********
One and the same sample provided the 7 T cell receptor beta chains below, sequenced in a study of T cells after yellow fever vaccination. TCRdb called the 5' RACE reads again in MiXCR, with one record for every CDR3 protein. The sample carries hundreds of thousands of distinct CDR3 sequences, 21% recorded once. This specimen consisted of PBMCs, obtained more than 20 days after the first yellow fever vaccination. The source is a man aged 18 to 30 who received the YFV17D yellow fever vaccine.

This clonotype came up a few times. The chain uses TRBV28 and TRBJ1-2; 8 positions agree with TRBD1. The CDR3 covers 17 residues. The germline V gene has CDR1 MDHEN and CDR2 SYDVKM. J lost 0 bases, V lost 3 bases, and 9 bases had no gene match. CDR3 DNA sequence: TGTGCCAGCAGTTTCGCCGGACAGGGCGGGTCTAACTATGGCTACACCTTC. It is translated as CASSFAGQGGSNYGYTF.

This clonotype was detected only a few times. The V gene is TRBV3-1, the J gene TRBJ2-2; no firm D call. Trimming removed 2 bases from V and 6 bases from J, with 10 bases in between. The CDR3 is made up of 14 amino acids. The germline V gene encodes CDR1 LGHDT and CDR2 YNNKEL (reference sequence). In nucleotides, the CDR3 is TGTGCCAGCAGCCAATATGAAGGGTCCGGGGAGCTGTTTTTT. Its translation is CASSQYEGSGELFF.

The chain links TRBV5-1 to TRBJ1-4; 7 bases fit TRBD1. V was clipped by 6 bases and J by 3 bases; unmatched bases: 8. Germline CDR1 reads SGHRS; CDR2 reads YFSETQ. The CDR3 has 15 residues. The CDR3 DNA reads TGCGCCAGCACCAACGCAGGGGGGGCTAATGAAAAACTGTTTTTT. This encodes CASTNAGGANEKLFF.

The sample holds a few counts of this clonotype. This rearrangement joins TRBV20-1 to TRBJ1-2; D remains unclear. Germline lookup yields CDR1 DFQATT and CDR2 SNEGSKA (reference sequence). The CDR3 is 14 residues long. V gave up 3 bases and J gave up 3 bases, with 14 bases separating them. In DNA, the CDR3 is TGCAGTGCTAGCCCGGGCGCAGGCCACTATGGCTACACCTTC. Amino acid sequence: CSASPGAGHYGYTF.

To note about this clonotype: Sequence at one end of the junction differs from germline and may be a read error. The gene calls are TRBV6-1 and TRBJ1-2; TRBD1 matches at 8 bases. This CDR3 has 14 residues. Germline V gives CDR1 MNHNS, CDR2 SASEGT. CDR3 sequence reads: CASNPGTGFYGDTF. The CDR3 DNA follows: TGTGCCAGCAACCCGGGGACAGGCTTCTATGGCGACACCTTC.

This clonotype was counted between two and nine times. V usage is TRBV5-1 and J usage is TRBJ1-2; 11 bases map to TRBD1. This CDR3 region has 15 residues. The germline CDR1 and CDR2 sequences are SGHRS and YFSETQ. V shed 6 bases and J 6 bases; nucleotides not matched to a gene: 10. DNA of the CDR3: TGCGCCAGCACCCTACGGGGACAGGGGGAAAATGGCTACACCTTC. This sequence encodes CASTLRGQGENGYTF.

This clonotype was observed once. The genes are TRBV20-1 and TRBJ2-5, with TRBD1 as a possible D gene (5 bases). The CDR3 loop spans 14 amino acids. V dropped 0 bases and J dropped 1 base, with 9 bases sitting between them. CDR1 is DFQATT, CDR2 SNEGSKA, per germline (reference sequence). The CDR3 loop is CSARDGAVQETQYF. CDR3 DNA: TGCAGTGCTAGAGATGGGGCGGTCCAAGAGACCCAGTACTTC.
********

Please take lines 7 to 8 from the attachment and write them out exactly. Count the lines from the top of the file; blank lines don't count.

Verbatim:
This clonotype was counted between two and nine times. V usage is TRBV5-1 and J usage is TRBJ1-2; 11 bases map to TRBD1. This CDR3 region has 15 residues. The germline CDR1 and CDR2 sequences are SGHRS and YFSETQ. V shed 6 bases and J 6 bases; nucleotides not matched to a gene: 10. DNA of the CDR3: TGCGCCAGCACCCTACGGGGACAGGGGGAAAATGGCTACACCTTC. This sequence encodes CASTLRGQGENGYTF.

This clonotype was observed once. The genes are TRBV20-1 and TRBJ2-5, with TRBD1 as a possible D gene (5 bases). The CDR3 loop spans 14 amino acids. V dropped 0 bases and J dropped 1 base, with 9 bases sitting between them. CDR1 is DFQATT, CDR2 SNEGSKA, per germline (reference sequence). The CDR3 loop is CSARDGAVQETQYF. CDR3 DNA: TGCAGTGCTAGAGATGGGGCGGTCCAAGAGACCCAGTACTTC.